Sandi Toksvig has admitted it was her dramatic weight loss that gave her the confidence to move from radio to television.
Sandi, who lost four stone following Louise Parker’s eating programme to drop from a size 22, said she might have stayed on the radio if she hadn’t shed the pounds.
She told Good Housekeeping: “Maybe I would have stayed on the radio. I wasn’t as comfortable. I didn’t feel well. I had lost some confidence.
“At my worst I was a size 22, and at that size you can’t go down the high street and buy yourself things that make you feel good. Your shopping options are limited in a way they aren’t when you are a size 12.
“I’m not quite as thin as I was, but I certainly haven’t put it back on again. Like most women, my weight goes up and down.
“The wonderful thing is I now have the tools to deal with it. Mostly now I don’t eat carbs â actually I’m not attracted to them any more.
“There’s no question that I’m fitter and healthier because I eat more fruit and vegetable. Turns out all the boring stuff you are told is true.”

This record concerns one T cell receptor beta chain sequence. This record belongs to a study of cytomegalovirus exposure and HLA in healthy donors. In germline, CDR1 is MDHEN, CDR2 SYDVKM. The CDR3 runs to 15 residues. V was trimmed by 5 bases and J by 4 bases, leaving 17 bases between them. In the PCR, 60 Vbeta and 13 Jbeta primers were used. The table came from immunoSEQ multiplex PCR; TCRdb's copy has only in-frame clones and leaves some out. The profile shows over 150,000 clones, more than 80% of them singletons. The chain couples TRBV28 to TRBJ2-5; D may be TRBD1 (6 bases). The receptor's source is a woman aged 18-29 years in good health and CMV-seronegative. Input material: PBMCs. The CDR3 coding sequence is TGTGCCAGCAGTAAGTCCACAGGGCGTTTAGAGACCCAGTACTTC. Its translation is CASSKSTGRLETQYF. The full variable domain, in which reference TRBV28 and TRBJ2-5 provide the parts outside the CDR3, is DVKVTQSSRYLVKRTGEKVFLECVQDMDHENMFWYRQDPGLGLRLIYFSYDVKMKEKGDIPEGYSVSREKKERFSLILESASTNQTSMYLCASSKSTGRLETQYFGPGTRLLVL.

Sandi will be the first woman to host a major comedy panel show when she takes the reins from Stephen Fry to front BBC Two’s hit programme QI.
While the presenter says she is excited to take on the role, she is disappointed it is still remarkable for a woman to host such a show.
She told the magazine: “I’m thrilled and it’s an honour. And if it means that we no longer needed to talk about it, that would be even more wonderful.
“I was saying to Debbie [her wife] just recently that I’m only sorry I wasn’t born 25 years later â that I didn’t have to bang the drum for all sorts of things, that it just happened as a matter of course.
“But we are celebrating the fact we have a woman running for US president and, as far as I know, ruling a country isn’t done with your genitals. It’s insane that it has taken so long.”
Sandi also dismissed claims she was “the female Stephen Fry”, saying: “Well, I think it’s more that he’s the male Sandi Toksvig! You have to be yourself.
“You can’t spend your time worrying about the shadows of previous people, however brilliant they were.
“You just have to decide that the show is going to be yours and that you are going to do it your way. I certainly wouldn’t want to be a Mini-Me of any of the people whose footsteps I’ve followed in.”
On working on QI, she added: “Honestly, this is the most fun I’ve had at work in 35 years. I’ve loved it. I was a little nervous but I know the show so well… Within five minutes I felt like I’d come home.”
The full interview is in Good Housekeeping, on sale now.